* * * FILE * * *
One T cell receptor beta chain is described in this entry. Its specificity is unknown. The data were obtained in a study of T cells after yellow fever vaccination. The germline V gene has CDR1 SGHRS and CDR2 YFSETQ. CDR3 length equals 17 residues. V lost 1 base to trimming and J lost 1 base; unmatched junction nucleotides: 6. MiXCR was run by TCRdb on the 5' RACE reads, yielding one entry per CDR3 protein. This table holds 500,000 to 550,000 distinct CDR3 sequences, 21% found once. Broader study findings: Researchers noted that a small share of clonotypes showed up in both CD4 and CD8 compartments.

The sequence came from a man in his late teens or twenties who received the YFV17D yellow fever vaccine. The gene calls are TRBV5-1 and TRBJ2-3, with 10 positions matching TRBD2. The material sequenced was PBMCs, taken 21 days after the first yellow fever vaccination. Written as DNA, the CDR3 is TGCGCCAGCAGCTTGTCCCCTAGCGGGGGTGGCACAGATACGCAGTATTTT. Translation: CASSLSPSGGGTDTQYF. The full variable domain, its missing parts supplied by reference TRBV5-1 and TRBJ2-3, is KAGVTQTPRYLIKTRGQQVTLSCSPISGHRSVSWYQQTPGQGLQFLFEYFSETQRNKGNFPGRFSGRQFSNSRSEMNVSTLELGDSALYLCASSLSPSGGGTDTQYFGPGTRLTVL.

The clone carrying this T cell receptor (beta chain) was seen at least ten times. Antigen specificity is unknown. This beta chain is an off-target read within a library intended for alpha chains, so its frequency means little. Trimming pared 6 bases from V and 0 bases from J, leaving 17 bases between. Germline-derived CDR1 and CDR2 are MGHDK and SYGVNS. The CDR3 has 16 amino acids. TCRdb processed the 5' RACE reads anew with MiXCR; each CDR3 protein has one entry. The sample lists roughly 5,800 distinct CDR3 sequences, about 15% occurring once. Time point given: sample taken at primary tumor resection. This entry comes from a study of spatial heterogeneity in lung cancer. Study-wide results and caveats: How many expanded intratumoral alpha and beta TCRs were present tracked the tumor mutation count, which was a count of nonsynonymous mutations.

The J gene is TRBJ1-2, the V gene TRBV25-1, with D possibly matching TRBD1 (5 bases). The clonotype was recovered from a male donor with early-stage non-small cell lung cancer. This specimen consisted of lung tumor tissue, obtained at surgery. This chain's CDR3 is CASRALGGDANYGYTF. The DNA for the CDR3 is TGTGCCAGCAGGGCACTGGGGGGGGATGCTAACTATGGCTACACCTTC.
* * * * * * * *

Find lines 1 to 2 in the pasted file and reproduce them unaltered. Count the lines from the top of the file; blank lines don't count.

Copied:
One T cell receptor beta chain is described in this entry. Its specificity is unknown. The data were obtained in a study of T cells after yellow fever vaccination. The germline V gene has CDR1 SGHRS and CDR2 YFSETQ. CDR3 length equals 17 residues. V lost 1 base to trimming and J lost 1 base; unmatched junction nucleotides: 6. MiXCR was run by TCRdb on the 5' RACE reads, yielding one entry per CDR3 protein. This table holds 500,000 to 550,000 distinct CDR3 sequences, 21% found once. Broader study findings: Researchers noted that a small share of clonotypes showed up in both CD4 and CD8 compartments.

The sequence came from a man in his late teens or twenties who received the YFV17D yellow fever vaccine. The gene calls are TRBV5-1 and TRBJ2-3, with 10 positions matching TRBD2. The material sequenced was PBMCs, taken 21 days after the first yellow fever vaccination. Written as DNA, the CDR3 is TGCGCCAGCAGCTTGTCCCCTAGCGGGGGTGGCACAGATACGCAGTATTTT. Translation: CASSLSPSGGGTDTQYF. The full variable domain, its missing parts supplied by reference TRBV5-1 and TRBJ2-3, is KAGVTQTPRYLIKTRGQQVTLSCSPISGHRSVSWYQQTPGQGLQFLFEYFSETQRNKGNFPGRFSGRQFSNSRSEMNVSTLELGDSALYLCASSLSPSGGGTDTQYFGPGTRLTVL.